Political commentator Peter Beinart recently wrote that Americans have two desires, “for freedom and for order.” Unfortunately, the next four years promise neither. Obama will soon have too much power over Congress with too little experience and an agenda more liberal than America has seen since the ’30s.
Checks and balances have failed: The Democrats now have more seats in the House of Representatives than they have had since 1993; they already have a 58 seat majority in the Senate. If the undecided seats are won by the Democrats they will be “filibuster-proof” and have complete control over Capitol Hill’s agenda. Americans now must depend on Obama’s promise to reach across the aisle and work with the Republicans. However, his appointment of the legendary “win-at-any-cost” Congressman Rahm Emanuel suggests he may be gearing up for a fight that he will certainly win.
Although Congress is ready to get in line behind their new leader, the economy is not. The Rockefeller Institute calculates real tax revenue in the third quarter fell below 2007 levels in 74% of the states that released figures. New York state is facing a $12.5 billion deficit next year. Obama claims his top priorities are middle-class tax cuts, repairing the fundamentally flawed healthcare system and educational reforms. The borrow and spend strategy is the same that world leaders have been using for the past decade, the same strategy that, some argue, triggered today’s financial crisis.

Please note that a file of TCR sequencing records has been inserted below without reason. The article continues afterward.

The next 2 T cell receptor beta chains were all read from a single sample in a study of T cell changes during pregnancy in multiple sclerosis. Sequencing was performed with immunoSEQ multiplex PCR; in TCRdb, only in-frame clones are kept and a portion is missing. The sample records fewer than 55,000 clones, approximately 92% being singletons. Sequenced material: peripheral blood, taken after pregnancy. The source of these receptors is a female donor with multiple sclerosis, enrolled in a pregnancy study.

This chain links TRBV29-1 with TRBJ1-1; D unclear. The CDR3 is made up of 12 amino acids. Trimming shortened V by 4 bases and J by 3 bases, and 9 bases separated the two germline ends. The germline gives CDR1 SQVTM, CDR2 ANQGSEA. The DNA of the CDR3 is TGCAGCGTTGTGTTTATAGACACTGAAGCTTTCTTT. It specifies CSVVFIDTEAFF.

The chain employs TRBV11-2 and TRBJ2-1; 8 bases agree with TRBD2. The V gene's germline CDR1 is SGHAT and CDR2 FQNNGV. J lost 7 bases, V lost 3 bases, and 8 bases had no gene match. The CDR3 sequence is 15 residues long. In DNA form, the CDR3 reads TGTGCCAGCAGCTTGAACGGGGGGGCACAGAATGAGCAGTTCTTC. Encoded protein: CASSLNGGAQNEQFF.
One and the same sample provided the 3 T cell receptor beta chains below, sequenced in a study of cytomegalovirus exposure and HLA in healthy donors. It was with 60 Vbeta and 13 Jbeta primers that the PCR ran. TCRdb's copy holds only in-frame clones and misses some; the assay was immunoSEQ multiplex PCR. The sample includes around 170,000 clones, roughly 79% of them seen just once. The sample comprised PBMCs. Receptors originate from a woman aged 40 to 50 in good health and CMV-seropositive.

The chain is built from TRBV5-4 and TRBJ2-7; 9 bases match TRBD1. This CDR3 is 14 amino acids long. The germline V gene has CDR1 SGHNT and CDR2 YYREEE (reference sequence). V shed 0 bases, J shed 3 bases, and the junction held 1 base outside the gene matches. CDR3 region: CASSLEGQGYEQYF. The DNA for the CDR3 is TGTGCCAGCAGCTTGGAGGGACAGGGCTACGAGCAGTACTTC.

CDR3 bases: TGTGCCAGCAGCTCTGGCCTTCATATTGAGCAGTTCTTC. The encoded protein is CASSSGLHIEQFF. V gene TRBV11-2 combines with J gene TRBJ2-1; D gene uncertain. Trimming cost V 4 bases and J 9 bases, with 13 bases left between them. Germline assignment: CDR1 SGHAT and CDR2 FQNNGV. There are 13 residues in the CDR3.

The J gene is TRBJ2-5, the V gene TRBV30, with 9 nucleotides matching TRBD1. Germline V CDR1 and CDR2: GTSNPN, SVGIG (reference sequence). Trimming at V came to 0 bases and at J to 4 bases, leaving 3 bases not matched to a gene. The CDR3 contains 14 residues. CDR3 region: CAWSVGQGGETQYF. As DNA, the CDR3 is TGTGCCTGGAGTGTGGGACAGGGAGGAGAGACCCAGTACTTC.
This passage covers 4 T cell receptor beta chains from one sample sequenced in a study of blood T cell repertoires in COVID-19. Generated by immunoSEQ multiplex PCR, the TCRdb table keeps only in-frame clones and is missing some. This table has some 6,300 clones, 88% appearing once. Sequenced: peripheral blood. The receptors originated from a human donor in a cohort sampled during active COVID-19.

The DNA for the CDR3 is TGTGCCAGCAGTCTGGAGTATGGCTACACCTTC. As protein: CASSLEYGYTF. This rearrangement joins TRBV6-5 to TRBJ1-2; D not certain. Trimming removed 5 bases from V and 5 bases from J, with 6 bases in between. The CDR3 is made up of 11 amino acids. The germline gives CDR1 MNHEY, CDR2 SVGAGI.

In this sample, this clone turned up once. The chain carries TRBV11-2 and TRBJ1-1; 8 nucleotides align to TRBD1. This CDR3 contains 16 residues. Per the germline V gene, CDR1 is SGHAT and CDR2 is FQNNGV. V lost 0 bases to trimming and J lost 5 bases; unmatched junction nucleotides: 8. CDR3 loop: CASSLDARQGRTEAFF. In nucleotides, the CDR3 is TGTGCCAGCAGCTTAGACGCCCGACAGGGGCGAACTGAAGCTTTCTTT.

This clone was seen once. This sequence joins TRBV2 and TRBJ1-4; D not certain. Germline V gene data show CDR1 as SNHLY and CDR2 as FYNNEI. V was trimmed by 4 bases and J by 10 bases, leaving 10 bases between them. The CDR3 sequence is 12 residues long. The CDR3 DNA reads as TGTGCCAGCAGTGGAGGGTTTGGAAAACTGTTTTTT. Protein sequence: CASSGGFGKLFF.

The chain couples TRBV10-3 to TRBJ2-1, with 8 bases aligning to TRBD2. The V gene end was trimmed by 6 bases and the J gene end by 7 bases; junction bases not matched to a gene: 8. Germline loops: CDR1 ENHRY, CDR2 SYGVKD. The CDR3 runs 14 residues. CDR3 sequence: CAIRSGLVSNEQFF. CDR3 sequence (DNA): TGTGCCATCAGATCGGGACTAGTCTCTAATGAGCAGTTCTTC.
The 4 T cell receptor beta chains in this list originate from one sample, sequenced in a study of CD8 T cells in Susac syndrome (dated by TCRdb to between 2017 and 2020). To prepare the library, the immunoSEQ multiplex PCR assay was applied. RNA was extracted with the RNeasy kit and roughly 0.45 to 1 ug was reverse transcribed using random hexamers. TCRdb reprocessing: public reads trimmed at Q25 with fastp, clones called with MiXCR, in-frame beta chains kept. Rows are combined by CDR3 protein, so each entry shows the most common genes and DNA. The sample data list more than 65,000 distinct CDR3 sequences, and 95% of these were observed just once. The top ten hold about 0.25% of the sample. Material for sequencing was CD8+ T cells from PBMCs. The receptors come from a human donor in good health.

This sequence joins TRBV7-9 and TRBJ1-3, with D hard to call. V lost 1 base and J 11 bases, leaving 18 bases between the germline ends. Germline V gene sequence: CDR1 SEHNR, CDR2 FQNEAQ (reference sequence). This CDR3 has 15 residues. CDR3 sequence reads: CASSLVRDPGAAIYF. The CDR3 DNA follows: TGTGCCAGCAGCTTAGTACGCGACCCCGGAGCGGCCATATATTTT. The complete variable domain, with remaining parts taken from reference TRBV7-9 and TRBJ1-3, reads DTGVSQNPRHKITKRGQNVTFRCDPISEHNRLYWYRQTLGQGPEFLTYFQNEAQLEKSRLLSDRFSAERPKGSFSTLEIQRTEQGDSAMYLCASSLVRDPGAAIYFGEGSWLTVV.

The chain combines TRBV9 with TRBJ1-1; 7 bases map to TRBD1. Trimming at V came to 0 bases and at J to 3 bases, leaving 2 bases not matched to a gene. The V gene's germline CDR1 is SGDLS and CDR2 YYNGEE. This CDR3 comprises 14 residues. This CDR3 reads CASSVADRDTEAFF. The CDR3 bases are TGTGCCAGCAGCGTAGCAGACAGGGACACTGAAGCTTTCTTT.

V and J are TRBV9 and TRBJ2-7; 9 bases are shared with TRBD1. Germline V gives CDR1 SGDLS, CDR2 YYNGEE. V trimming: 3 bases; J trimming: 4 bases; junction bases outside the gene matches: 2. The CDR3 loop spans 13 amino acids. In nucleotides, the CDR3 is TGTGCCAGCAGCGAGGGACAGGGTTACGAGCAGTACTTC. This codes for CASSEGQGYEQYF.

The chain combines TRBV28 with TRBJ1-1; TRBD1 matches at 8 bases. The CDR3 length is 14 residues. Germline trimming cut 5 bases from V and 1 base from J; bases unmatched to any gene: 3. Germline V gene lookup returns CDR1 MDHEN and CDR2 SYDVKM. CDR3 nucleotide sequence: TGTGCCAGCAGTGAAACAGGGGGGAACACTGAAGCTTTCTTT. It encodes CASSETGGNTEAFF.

A good senator seizes as many grants as possible for his state. A good president does not. Obama needs to accept that, despite his liberal ideology, some businesses should fail. Already, the President-elect is working with Bush in an attempting to negotiate a $50 billion bailout of the three largest car producers in America that are hemorrhaging funds. As the notorious Ted Turner put it, “We can’t keep every loser alive.”
Obama’s campaign was fun. Now we need to grow up. We have a freshmen senator who votes “present” to avoid an unpopular voting record. Campaigns can run on aspirations. Administrations can’t.